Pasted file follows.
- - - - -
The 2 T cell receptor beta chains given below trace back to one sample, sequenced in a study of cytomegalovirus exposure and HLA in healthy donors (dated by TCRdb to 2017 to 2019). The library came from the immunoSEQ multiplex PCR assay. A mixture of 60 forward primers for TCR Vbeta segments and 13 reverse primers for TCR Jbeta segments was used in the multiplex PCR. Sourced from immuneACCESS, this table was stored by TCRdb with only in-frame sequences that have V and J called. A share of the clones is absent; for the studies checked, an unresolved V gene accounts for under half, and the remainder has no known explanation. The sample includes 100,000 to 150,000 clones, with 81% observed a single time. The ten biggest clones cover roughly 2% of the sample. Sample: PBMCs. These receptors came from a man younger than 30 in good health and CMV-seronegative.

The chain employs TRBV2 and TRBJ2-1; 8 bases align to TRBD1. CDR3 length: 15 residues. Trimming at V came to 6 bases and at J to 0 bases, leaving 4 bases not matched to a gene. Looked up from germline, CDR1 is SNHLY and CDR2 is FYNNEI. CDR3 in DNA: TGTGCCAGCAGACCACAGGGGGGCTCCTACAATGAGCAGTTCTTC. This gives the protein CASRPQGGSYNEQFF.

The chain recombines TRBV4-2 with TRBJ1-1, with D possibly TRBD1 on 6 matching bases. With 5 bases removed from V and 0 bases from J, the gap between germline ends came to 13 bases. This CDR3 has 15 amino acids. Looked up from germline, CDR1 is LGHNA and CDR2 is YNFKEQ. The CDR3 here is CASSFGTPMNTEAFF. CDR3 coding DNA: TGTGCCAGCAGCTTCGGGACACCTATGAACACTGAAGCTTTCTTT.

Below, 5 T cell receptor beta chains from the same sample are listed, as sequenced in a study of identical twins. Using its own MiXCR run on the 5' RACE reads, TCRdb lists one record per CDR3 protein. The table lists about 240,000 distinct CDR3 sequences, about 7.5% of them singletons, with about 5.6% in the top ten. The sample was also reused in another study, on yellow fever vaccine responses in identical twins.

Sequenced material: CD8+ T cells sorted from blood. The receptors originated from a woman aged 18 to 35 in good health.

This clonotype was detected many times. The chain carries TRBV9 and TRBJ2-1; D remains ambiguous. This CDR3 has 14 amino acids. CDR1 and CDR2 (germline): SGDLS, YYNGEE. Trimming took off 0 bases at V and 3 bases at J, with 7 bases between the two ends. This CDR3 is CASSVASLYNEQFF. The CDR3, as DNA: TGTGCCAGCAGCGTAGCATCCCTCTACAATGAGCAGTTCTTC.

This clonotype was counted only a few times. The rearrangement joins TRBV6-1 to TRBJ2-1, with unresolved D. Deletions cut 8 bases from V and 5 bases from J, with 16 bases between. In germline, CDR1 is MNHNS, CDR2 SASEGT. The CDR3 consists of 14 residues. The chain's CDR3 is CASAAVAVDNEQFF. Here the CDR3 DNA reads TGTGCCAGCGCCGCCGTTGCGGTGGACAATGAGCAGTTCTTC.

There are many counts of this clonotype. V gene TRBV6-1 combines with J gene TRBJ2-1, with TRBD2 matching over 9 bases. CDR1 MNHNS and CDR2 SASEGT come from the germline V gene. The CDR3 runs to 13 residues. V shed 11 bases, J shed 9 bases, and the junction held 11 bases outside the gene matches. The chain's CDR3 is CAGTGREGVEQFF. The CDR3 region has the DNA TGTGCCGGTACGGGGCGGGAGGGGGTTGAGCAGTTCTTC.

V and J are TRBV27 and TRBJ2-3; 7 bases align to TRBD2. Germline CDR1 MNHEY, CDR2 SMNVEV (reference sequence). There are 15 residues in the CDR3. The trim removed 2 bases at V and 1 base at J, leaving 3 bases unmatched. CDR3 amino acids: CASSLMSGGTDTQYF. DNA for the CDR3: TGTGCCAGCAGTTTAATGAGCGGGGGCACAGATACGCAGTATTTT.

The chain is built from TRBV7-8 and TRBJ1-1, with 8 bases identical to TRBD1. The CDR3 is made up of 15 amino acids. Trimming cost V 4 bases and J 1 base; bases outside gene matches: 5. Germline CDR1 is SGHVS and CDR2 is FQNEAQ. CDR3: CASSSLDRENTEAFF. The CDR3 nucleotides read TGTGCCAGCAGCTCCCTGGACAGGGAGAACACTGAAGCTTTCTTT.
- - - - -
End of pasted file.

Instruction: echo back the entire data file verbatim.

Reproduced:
The 2 T cell receptor beta chains given below trace back to one sample, sequenced in a study of cytomegalovirus exposure and HLA in healthy donors (dated by TCRdb to 2017 to 2019). The library came from the immunoSEQ multiplex PCR assay. A mixture of 60 forward primers for TCR Vbeta segments and 13 reverse primers for TCR Jbeta segments was used in the multiplex PCR. Sourced from immuneACCESS, this table was stored by TCRdb with only in-frame sequences that have V and J called. A share of the clones is absent; for the studies checked, an unresolved V gene accounts for under half, and the remainder has no known explanation. The sample includes 100,000 to 150,000 clones, with 81% observed a single time. The ten biggest clones cover roughly 2% of the sample. Sample: PBMCs. These receptors came from a man younger than 30 in good health and CMV-seronegative.

The chain employs TRBV2 and TRBJ2-1; 8 bases align to TRBD1. CDR3 length: 15 residues. Trimming at V came to 6 bases and at J to 0 bases, leaving 4 bases not matched to a gene. Looked up from germline, CDR1 is SNHLY and CDR2 is FYNNEI. CDR3 in DNA: TGTGCCAGCAGACCACAGGGGGGCTCCTACAATGAGCAGTTCTTC. This gives the protein CASRPQGGSYNEQFF.

The chain recombines TRBV4-2 with TRBJ1-1, with D possibly TRBD1 on 6 matching bases. With 5 bases removed from V and 0 bases from J, the gap between germline ends came to 13 bases. This CDR3 has 15 amino acids. Looked up from germline, CDR1 is LGHNA and CDR2 is YNFKEQ. The CDR3 here is CASSFGTPMNTEAFF. CDR3 coding DNA: TGTGCCAGCAGCTTCGGGACACCTATGAACACTGAAGCTTTCTTT.

Below, 5 T cell receptor beta chains from the same sample are listed, as sequenced in a study of identical twins. Using its own MiXCR run on the 5' RACE reads, TCRdb lists one record per CDR3 protein. The table lists about 240,000 distinct CDR3 sequences, about 7.5% of them singletons, with about 5.6% in the top ten. The sample was also reused in another study, on yellow fever vaccine responses in identical twins.

Sequenced material: CD8+ T cells sorted from blood. The receptors originated from a woman aged 18 to 35 in good health.

This clonotype was detected many times. The chain carries TRBV9 and TRBJ2-1; D remains ambiguous. This CDR3 has 14 amino acids. CDR1 and CDR2 (germline): SGDLS, YYNGEE. Trimming took off 0 bases at V and 3 bases at J, with 7 bases between the two ends. This CDR3 is CASSVASLYNEQFF. The CDR3, as DNA: TGTGCCAGCAGCGTAGCATCCCTCTACAATGAGCAGTTCTTC.

This clonotype was counted only a few times. The rearrangement joins TRBV6-1 to TRBJ2-1, with unresolved D. Deletions cut 8 bases from V and 5 bases from J, with 16 bases between. In germline, CDR1 is MNHNS, CDR2 SASEGT. The CDR3 consists of 14 residues. The chain's CDR3 is CASAAVAVDNEQFF. Here the CDR3 DNA reads TGTGCCAGCGCCGCCGTTGCGGTGGACAATGAGCAGTTCTTC.

There are many counts of this clonotype. V gene TRBV6-1 combines with J gene TRBJ2-1, with TRBD2 matching over 9 bases. CDR1 MNHNS and CDR2 SASEGT come from the germline V gene. The CDR3 runs to 13 residues. V shed 11 bases, J shed 9 bases, and the junction held 11 bases outside the gene matches. The chain's CDR3 is CAGTGREGVEQFF. The CDR3 region has the DNA TGTGCCGGTACGGGGCGGGAGGGGGTTGAGCAGTTCTTC.

V and J are TRBV27 and TRBJ2-3; 7 bases align to TRBD2. Germline CDR1 MNHEY, CDR2 SMNVEV (reference sequence). There are 15 residues in the CDR3. The trim removed 2 bases at V and 1 base at J, leaving 3 bases unmatched. CDR3 amino acids: CASSLMSGGTDTQYF. DNA for the CDR3: TGTGCCAGCAGTTTAATGAGCGGGGGCACAGATACGCAGTATTTT.

The chain is built from TRBV7-8 and TRBJ1-1, with 8 bases identical to TRBD1. The CDR3 is made up of 15 amino acids. Trimming cost V 4 bases and J 1 base; bases outside gene matches: 5. Germline CDR1 is SGHVS and CDR2 is FQNEAQ. CDR3: CASSSLDRENTEAFF. The CDR3 nucleotides read TGTGCCAGCAGCTCCCTGGACAGGGAGAACACTGAAGCTTTCTTT.